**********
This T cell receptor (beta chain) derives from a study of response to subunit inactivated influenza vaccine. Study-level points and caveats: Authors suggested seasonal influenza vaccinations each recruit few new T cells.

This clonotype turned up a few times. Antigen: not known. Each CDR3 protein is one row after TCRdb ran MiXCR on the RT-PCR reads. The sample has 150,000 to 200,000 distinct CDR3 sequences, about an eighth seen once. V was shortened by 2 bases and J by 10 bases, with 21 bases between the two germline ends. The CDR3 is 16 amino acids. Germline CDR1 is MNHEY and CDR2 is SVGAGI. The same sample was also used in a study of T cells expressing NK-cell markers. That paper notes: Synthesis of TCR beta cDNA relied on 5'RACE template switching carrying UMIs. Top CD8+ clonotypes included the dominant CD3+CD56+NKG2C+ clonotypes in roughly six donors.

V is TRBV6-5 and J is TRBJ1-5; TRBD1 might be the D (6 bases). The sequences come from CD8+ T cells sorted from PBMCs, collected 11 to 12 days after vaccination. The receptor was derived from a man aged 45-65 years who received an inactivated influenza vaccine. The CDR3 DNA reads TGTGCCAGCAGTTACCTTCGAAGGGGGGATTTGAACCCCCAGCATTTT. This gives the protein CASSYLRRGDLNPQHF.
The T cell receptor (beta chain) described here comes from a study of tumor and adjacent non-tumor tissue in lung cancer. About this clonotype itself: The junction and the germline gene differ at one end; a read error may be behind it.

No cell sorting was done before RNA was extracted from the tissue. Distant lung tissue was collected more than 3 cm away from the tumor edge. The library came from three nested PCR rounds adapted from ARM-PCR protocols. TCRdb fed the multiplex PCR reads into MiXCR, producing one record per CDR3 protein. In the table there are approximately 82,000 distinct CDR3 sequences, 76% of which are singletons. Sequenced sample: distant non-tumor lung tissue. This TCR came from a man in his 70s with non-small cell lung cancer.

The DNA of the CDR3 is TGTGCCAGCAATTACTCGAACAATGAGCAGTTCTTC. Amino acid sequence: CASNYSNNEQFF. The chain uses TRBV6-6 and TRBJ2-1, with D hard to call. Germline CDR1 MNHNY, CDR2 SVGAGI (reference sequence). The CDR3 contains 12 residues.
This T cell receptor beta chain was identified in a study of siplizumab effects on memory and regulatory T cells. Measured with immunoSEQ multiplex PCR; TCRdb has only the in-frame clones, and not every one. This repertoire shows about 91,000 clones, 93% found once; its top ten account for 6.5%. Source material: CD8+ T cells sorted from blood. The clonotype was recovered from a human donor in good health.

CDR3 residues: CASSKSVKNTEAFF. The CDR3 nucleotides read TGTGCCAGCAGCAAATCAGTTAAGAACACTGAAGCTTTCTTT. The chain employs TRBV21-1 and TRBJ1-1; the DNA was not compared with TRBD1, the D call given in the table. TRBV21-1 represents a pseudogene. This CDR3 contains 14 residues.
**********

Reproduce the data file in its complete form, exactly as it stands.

This T cell receptor (beta chain) derives from a study of response to subunit inactivated influenza vaccine. Study-level points and caveats: Authors suggested seasonal influenza vaccinations each recruit few new T cells.

This clonotype turned up a few times. Antigen: not known. Each CDR3 protein is one row after TCRdb ran MiXCR on the RT-PCR reads. The sample has 150,000 to 200,000 distinct CDR3 sequences, about an eighth seen once. V was shortened by 2 bases and J by 10 bases, with 21 bases between the two germline ends. The CDR3 is 16 amino acids. Germline CDR1 is MNHEY and CDR2 is SVGAGI. The same sample was also used in a study of T cells expressing NK-cell markers. That paper notes: Synthesis of TCR beta cDNA relied on 5'RACE template switching carrying UMIs. Top CD8+ clonotypes included the dominant CD3+CD56+NKG2C+ clonotypes in roughly six donors.

V is TRBV6-5 and J is TRBJ1-5; TRBD1 might be the D (6 bases). The sequences come from CD8+ T cells sorted from PBMCs, collected 11 to 12 days after vaccination. The receptor was derived from a man aged 45-65 years who received an inactivated influenza vaccine. The CDR3 DNA reads TGTGCCAGCAGTTACCTTCGAAGGGGGGATTTGAACCCCCAGCATTTT. This gives the protein CASSYLRRGDLNPQHF.
The T cell receptor (beta chain) described here comes from a study of tumor and adjacent non-tumor tissue in lung cancer. About this clonotype itself: The junction and the germline gene differ at one end; a read error may be behind it.

No cell sorting was done before RNA was extracted from the tissue. Distant lung tissue was collected more than 3 cm away from the tumor edge. The library came from three nested PCR rounds adapted from ARM-PCR protocols. TCRdb fed the multiplex PCR reads into MiXCR, producing one record per CDR3 protein. In the table there are approximately 82,000 distinct CDR3 sequences, 76% of which are singletons. Sequenced sample: distant non-tumor lung tissue. This TCR came from a man in his 70s with non-small cell lung cancer.

The DNA of the CDR3 is TGTGCCAGCAATTACTCGAACAATGAGCAGTTCTTC. Amino acid sequence: CASNYSNNEQFF. The chain uses TRBV6-6 and TRBJ2-1, with D hard to call. Germline CDR1 MNHNY, CDR2 SVGAGI (reference sequence). The CDR3 contains 12 residues.
This T cell receptor beta chain was identified in a study of siplizumab effects on memory and regulatory T cells. Measured with immunoSEQ multiplex PCR; TCRdb has only the in-frame clones, and not every one. This repertoire shows about 91,000 clones, 93% found once; its top ten account for 6.5%. Source material: CD8+ T cells sorted from blood. The clonotype was recovered from a human donor in good health.

CDR3 residues: CASSKSVKNTEAFF. The CDR3 nucleotides read TGTGCCAGCAGCAAATCAGTTAAGAACACTGAAGCTTTCTTT. The chain employs TRBV21-1 and TRBJ1-1; the DNA was not compared with TRBD1, the D call given in the table. TRBV21-1 represents a pseudogene. This CDR3 contains 14 residues.